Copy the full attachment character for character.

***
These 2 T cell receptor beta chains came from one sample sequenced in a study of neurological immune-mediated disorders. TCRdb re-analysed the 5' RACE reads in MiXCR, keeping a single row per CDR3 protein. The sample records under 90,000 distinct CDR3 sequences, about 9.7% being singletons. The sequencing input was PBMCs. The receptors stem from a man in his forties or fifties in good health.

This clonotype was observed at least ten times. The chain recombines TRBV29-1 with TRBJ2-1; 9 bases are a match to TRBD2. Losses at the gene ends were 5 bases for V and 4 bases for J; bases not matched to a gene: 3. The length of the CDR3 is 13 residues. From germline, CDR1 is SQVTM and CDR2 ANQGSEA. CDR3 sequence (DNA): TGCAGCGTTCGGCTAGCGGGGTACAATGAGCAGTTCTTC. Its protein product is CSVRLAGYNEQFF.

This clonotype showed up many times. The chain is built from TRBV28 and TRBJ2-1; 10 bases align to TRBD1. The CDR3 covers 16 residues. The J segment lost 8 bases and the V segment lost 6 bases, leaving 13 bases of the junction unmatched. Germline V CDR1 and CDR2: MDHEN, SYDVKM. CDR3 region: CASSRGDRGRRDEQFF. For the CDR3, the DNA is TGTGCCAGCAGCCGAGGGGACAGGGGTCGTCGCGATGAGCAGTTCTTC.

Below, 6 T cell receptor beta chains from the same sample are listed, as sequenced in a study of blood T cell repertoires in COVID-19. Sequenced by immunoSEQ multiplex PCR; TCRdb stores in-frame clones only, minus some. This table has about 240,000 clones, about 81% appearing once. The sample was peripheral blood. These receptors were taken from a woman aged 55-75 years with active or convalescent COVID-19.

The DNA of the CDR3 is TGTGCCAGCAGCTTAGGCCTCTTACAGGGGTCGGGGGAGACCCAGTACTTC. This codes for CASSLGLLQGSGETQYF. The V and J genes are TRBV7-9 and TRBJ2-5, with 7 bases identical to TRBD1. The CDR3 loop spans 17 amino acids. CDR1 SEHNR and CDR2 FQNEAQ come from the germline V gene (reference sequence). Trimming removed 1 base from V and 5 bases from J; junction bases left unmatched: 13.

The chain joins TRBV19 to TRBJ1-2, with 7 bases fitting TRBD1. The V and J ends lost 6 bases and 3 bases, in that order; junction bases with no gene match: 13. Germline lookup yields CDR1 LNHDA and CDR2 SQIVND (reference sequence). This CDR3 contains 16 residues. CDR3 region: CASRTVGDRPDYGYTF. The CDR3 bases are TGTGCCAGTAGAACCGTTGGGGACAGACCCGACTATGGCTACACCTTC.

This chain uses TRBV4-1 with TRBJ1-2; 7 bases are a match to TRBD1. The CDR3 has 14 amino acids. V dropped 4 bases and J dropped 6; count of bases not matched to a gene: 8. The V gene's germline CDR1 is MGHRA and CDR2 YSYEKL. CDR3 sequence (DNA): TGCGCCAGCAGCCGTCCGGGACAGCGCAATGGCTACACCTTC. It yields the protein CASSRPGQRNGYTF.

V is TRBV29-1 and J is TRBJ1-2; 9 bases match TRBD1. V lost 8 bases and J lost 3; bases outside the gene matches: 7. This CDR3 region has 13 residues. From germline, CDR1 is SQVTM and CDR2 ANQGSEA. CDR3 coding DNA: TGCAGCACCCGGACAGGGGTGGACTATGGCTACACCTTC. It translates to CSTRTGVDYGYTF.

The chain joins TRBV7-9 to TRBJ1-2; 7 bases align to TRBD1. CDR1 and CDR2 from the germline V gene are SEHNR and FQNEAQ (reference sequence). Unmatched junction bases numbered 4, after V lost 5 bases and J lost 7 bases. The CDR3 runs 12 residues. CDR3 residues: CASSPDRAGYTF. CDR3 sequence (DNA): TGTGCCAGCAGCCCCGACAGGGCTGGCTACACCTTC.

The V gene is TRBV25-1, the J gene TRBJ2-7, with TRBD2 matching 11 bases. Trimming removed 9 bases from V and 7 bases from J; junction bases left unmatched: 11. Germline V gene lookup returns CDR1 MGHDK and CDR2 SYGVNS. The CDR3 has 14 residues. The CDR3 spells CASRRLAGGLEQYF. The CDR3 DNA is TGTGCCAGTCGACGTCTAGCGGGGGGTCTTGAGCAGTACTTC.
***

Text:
These 2 T cell receptor beta chains came from one sample sequenced in a study of neurological immune-mediated disorders. TCRdb re-analysed the 5' RACE reads in MiXCR, keeping a single row per CDR3 protein. The sample records under 90,000 distinct CDR3 sequences, about 9.7% being singletons. The sequencing input was PBMCs. The receptors stem from a man in his forties or fifties in good health.

This clonotype was observed at least ten times. The chain recombines TRBV29-1 with TRBJ2-1; 9 bases are a match to TRBD2. Losses at the gene ends were 5 bases for V and 4 bases for J; bases not matched to a gene: 3. The length of the CDR3 is 13 residues. From germline, CDR1 is SQVTM and CDR2 ANQGSEA. CDR3 sequence (DNA): TGCAGCGTTCGGCTAGCGGGGTACAATGAGCAGTTCTTC. Its protein product is CSVRLAGYNEQFF.

This clonotype showed up many times. The chain is built from TRBV28 and TRBJ2-1; 10 bases align to TRBD1. The CDR3 covers 16 residues. The J segment lost 8 bases and the V segment lost 6 bases, leaving 13 bases of the junction unmatched. Germline V CDR1 and CDR2: MDHEN, SYDVKM. CDR3 region: CASSRGDRGRRDEQFF. For the CDR3, the DNA is TGTGCCAGCAGCCGAGGGGACAGGGGTCGTCGCGATGAGCAGTTCTTC.

Below, 6 T cell receptor beta chains from the same sample are listed, as sequenced in a study of blood T cell repertoires in COVID-19. Sequenced by immunoSEQ multiplex PCR; TCRdb stores in-frame clones only, minus some. This table has about 240,000 clones, about 81% appearing once. The sample was peripheral blood. These receptors were taken from a woman aged 55-75 years with active or convalescent COVID-19.

The DNA of the CDR3 is TGTGCCAGCAGCTTAGGCCTCTTACAGGGGTCGGGGGAGACCCAGTACTTC. This codes for CASSLGLLQGSGETQYF. The V and J genes are TRBV7-9 and TRBJ2-5, with 7 bases identical to TRBD1. The CDR3 loop spans 17 amino acids. CDR1 SEHNR and CDR2 FQNEAQ come from the germline V gene (reference sequence). Trimming removed 1 base from V and 5 bases from J; junction bases left unmatched: 13.

The chain joins TRBV19 to TRBJ1-2, with 7 bases fitting TRBD1. The V and J ends lost 6 bases and 3 bases, in that order; junction bases with no gene match: 13. Germline lookup yields CDR1 LNHDA and CDR2 SQIVND (reference sequence). This CDR3 contains 16 residues. CDR3 region: CASRTVGDRPDYGYTF. The CDR3 bases are TGTGCCAGTAGAACCGTTGGGGACAGACCCGACTATGGCTACACCTTC.

This chain uses TRBV4-1 with TRBJ1-2; 7 bases are a match to TRBD1. The CDR3 has 14 amino acids. V dropped 4 bases and J dropped 6; count of bases not matched to a gene: 8. The V gene's germline CDR1 is MGHRA and CDR2 YSYEKL. CDR3 sequence (DNA): TGCGCCAGCAGCCGTCCGGGACAGCGCAATGGCTACACCTTC. It yields the protein CASSRPGQRNGYTF.

V is TRBV29-1 and J is TRBJ1-2; 9 bases match TRBD1. V lost 8 bases and J lost 3; bases outside the gene matches: 7. This CDR3 region has 13 residues. From germline, CDR1 is SQVTM and CDR2 ANQGSEA. CDR3 coding DNA: TGCAGCACCCGGACAGGGGTGGACTATGGCTACACCTTC. It translates to CSTRTGVDYGYTF.

The chain joins TRBV7-9 to TRBJ1-2; 7 bases align to TRBD1. CDR1 and CDR2 from the germline V gene are SEHNR and FQNEAQ (reference sequence). Unmatched junction bases numbered 4, after V lost 5 bases and J lost 7 bases. The CDR3 runs 12 residues. CDR3 residues: CASSPDRAGYTF. CDR3 sequence (DNA): TGTGCCAGCAGCCCCGACAGGGCTGGCTACACCTTC.

The V gene is TRBV25-1, the J gene TRBJ2-7, with TRBD2 matching 11 bases. Trimming removed 9 bases from V and 7 bases from J; junction bases left unmatched: 11. Germline V gene lookup returns CDR1 MGHDK and CDR2 SYGVNS. The CDR3 has 14 residues. The CDR3 spells CASRRLAGGLEQYF. The CDR3 DNA is TGTGCCAGTCGACGTCTAGCGGGGGGTCTTGAGCAGTACTTC.